Though the wheels are different sizes, the bolt circles are all very close, so the difference could be nothing more than the shoulders on the lug nuts for the small caps.
    Intrepid bolt circle 5x114mm
    Dakota bolt circle 6x114.3mm
    Charger/Magnum bolt circle 5x115mm
    Though they carry different part numbers, people are running the Intrepid caps on the Chargers and they fit just like they should. Like I said, I've had the Dakota ones on my Magnum with no issues. They fit just like the originals.
     
  9. AHBGuru

    AHBGuru Active Member

    Joined:
    Mar 22, 2015
    Messages:
    210
    Likes:
    89
    You are correct, Valiant, different luggies. I don't advise using the old method of hammering the caps on, either. Glad I stopped trying that before I wrecked one, almost $60 for a new one !!!
     
  10. Bearhawke

    Bearhawke Things happen for a reason

    Joined:
    Jun 18, 2003
    Messages:
    13,604
    Likes:
    334
    That's one thing I've never understood: why 'police package' vehicles aren't sold to the general public; especially in light of today's crop of high performance vehicles having essentially the same mechanicals i.e. suspension, brakes, cooling, etc. I'd think 'police' features would be a selling point where durability was concerned; it's not that the cop cars are any faster with retail only vehicles like the SRT8's and Hellcats being able to outrun any squad out there. As for obvious police equipment like spotlights, wig-wags, etc.; yes, those should remain 'fleet' only.
     
  11. voiceofstl

    voiceofstl Well-Known Member

    Joined:
    Jan 15, 2010
    Messages:
    975
    Likes:
    328
    Unless you have a push bar on the front I would think only a real mopar fan would know its a cop car.
     
  12. AHBGuru

    AHBGuru Active Member

    Joined:
    Mar 22, 2015
    Messages:
    210
    Likes:
    89

    Chrysler has always had this policy, the whole time, from the beginning of their police cars in 1956. Ford and Chevy had policies that changed over the years, but both have since joined Chrysler in the elimination of retail consumer purchase option.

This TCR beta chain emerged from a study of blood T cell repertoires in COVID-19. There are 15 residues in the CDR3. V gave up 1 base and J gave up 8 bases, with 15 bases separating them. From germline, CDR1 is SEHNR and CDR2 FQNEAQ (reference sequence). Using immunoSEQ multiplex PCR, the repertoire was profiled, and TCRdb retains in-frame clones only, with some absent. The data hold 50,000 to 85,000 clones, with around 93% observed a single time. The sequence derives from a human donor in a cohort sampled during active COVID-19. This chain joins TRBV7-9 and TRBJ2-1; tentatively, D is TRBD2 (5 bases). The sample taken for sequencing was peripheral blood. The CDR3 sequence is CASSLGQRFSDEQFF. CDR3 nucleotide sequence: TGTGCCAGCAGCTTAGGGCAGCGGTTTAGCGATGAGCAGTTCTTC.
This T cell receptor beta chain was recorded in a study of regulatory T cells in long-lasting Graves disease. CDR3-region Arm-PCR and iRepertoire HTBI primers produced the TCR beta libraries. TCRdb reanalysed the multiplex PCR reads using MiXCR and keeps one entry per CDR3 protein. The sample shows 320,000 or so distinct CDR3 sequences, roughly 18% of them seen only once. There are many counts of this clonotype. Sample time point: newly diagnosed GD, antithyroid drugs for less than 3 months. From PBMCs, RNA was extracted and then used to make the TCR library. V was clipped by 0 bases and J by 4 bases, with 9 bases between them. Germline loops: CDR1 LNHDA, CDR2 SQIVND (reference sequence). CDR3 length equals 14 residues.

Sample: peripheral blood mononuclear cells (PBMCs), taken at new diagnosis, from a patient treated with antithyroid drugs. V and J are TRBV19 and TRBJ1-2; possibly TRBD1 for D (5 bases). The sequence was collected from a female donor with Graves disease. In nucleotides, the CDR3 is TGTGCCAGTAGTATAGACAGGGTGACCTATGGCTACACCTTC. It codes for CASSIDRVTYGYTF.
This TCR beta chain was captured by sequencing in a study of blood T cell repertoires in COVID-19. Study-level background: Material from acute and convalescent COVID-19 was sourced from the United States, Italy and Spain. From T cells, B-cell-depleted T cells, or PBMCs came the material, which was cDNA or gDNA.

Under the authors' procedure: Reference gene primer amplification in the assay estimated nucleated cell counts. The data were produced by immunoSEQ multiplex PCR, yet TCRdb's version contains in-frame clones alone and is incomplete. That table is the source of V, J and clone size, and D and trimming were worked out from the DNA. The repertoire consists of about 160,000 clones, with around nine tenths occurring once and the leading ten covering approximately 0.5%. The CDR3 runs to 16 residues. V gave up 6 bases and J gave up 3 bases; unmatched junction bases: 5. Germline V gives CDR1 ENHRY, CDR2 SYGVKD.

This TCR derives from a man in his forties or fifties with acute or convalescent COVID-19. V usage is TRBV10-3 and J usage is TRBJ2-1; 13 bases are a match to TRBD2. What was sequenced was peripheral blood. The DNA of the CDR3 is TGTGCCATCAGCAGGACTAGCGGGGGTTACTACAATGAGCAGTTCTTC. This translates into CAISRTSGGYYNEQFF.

Since the demise of the Crown Vic, which was a fleet-only car from 2008 until it finally croaked in 2011, the best selling squads are the Exploder and the Charger, followed by the Taurus, Tahoe, Wimpala, Ram, and Durango.
    Except for the Caprice and Wimpala, these vehicles are all largely the same in appearance as their retail counterparts.

    The reason for the tight control over who buys one of these cars is the possibility of a whacker (police impersonator) getting ahold of one and running around with lights and siren going, scaring men, women, children, and the horses alike.
    They don't want this to happen.

    When I bought mine, the first thing I did was meet with the local police department, show them the car, and made a deal with them that they would call me if they got complaints about someone running around pretending to be a cop. They have seen the car inside and out, under the hood and trunk. The only auxiliary lighting is the factory LED spotlight, and inside is the factory red/white LED dome light. No other modifications of any kind. When I first took it to my local dealership for inspection, they also documented the inside and outside of the car - apparently at the request of Chrysler Fleet.